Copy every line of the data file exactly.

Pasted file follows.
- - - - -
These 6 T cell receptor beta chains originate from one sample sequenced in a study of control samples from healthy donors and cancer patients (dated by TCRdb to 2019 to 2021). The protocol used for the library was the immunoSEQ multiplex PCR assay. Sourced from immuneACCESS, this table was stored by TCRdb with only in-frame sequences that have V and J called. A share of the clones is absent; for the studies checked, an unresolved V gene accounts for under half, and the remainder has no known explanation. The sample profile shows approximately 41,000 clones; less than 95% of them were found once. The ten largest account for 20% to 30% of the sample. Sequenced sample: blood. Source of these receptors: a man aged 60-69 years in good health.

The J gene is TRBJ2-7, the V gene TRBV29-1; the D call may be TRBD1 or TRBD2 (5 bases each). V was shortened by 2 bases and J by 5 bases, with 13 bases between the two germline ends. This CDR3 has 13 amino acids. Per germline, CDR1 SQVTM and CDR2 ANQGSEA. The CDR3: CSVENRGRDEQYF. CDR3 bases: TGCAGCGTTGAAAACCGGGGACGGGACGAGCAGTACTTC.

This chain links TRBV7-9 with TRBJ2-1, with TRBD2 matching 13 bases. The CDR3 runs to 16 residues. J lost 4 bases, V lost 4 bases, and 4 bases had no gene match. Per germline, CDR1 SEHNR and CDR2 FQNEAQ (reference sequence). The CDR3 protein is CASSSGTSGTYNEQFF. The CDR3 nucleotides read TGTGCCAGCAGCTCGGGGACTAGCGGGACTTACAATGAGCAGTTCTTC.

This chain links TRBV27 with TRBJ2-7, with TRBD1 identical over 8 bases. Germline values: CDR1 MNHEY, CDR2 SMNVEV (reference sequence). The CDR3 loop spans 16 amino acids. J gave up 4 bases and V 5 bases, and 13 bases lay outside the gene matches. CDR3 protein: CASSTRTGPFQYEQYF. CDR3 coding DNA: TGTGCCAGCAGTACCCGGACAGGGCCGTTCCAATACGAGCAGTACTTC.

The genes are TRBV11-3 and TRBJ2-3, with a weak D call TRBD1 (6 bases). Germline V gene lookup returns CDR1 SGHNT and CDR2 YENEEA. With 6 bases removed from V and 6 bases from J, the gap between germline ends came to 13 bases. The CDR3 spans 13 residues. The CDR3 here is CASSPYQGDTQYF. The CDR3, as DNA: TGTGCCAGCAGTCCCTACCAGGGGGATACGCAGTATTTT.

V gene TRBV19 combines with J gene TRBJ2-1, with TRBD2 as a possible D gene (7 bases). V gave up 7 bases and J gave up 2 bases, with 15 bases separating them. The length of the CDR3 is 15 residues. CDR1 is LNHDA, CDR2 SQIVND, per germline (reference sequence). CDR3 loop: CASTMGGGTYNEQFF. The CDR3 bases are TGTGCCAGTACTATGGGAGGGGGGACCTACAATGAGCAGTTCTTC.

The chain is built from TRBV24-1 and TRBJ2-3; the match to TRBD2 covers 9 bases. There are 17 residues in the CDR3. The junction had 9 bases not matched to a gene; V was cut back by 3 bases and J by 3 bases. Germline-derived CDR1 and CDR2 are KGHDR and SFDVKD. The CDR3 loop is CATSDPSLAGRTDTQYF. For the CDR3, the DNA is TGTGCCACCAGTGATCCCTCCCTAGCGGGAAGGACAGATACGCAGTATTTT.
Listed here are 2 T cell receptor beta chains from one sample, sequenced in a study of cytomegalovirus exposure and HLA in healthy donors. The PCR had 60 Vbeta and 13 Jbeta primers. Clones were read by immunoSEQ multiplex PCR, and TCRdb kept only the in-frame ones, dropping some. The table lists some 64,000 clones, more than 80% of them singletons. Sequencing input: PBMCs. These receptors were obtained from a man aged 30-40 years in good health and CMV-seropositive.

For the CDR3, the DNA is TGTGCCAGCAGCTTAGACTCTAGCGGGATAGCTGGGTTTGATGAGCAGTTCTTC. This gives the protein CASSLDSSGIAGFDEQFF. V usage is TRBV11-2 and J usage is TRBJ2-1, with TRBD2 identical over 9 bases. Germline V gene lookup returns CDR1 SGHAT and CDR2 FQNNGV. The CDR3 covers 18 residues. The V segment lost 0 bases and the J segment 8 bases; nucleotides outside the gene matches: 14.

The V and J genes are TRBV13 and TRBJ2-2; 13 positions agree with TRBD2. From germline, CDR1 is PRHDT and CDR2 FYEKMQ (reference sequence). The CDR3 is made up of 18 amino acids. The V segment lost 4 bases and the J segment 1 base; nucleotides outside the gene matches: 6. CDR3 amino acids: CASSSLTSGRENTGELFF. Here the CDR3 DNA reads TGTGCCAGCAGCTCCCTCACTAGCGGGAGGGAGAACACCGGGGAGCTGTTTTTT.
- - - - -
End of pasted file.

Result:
These 6 T cell receptor beta chains originate from one sample sequenced in a study of control samples from healthy donors and cancer patients (dated by TCRdb to 2019 to 2021). The protocol used for the library was the immunoSEQ multiplex PCR assay. Sourced from immuneACCESS, this table was stored by TCRdb with only in-frame sequences that have V and J called. A share of the clones is absent; for the studies checked, an unresolved V gene accounts for under half, and the remainder has no known explanation. The sample profile shows approximately 41,000 clones; less than 95% of them were found once. The ten largest account for 20% to 30% of the sample. Sequenced sample: blood. Source of these receptors: a man aged 60-69 years in good health.

The J gene is TRBJ2-7, the V gene TRBV29-1; the D call may be TRBD1 or TRBD2 (5 bases each). V was shortened by 2 bases and J by 5 bases, with 13 bases between the two germline ends. This CDR3 has 13 amino acids. Per germline, CDR1 SQVTM and CDR2 ANQGSEA. The CDR3: CSVENRGRDEQYF. CDR3 bases: TGCAGCGTTGAAAACCGGGGACGGGACGAGCAGTACTTC.

This chain links TRBV7-9 with TRBJ2-1, with TRBD2 matching 13 bases. The CDR3 runs to 16 residues. J lost 4 bases, V lost 4 bases, and 4 bases had no gene match. Per germline, CDR1 SEHNR and CDR2 FQNEAQ (reference sequence). The CDR3 protein is CASSSGTSGTYNEQFF. The CDR3 nucleotides read TGTGCCAGCAGCTCGGGGACTAGCGGGACTTACAATGAGCAGTTCTTC.

This chain links TRBV27 with TRBJ2-7, with TRBD1 identical over 8 bases. Germline values: CDR1 MNHEY, CDR2 SMNVEV (reference sequence). The CDR3 loop spans 16 amino acids. J gave up 4 bases and V 5 bases, and 13 bases lay outside the gene matches. CDR3 protein: CASSTRTGPFQYEQYF. CDR3 coding DNA: TGTGCCAGCAGTACCCGGACAGGGCCGTTCCAATACGAGCAGTACTTC.

The genes are TRBV11-3 and TRBJ2-3, with a weak D call TRBD1 (6 bases). Germline V gene lookup returns CDR1 SGHNT and CDR2 YENEEA. With 6 bases removed from V and 6 bases from J, the gap between germline ends came to 13 bases. The CDR3 spans 13 residues. The CDR3 here is CASSPYQGDTQYF. The CDR3, as DNA: TGTGCCAGCAGTCCCTACCAGGGGGATACGCAGTATTTT.

V gene TRBV19 combines with J gene TRBJ2-1, with TRBD2 as a possible D gene (7 bases). V gave up 7 bases and J gave up 2 bases, with 15 bases separating them. The length of the CDR3 is 15 residues. CDR1 is LNHDA, CDR2 SQIVND, per germline (reference sequence). CDR3 loop: CASTMGGGTYNEQFF. The CDR3 bases are TGTGCCAGTACTATGGGAGGGGGGACCTACAATGAGCAGTTCTTC.

The chain is built from TRBV24-1 and TRBJ2-3; the match to TRBD2 covers 9 bases. There are 17 residues in the CDR3. The junction had 9 bases not matched to a gene; V was cut back by 3 bases and J by 3 bases. Germline-derived CDR1 and CDR2 are KGHDR and SFDVKD. The CDR3 loop is CATSDPSLAGRTDTQYF. For the CDR3, the DNA is TGTGCCACCAGTGATCCCTCCCTAGCGGGAAGGACAGATACGCAGTATTTT.
Listed here are 2 T cell receptor beta chains from one sample, sequenced in a study of cytomegalovirus exposure and HLA in healthy donors. The PCR had 60 Vbeta and 13 Jbeta primers. Clones were read by immunoSEQ multiplex PCR, and TCRdb kept only the in-frame ones, dropping some. The table lists some 64,000 clones, more than 80% of them singletons. Sequencing input: PBMCs. These receptors were obtained from a man aged 30-40 years in good health and CMV-seropositive.

For the CDR3, the DNA is TGTGCCAGCAGCTTAGACTCTAGCGGGATAGCTGGGTTTGATGAGCAGTTCTTC. This gives the protein CASSLDSSGIAGFDEQFF. V usage is TRBV11-2 and J usage is TRBJ2-1, with TRBD2 identical over 9 bases. Germline V gene lookup returns CDR1 SGHAT and CDR2 FQNNGV. The CDR3 covers 18 residues. The V segment lost 0 bases and the J segment 8 bases; nucleotides outside the gene matches: 14.

The V and J genes are TRBV13 and TRBJ2-2; 13 positions agree with TRBD2. From germline, CDR1 is PRHDT and CDR2 FYEKMQ (reference sequence). The CDR3 is made up of 18 amino acids. The V segment lost 4 bases and the J segment 1 base; nucleotides outside the gene matches: 6. CDR3 amino acids: CASSSLTSGRENTGELFF. Here the CDR3 DNA reads TGTGCCAGCAGCTCCCTCACTAGCGGGAGGGAGAACACCGGGGAGCTGTTTTTT.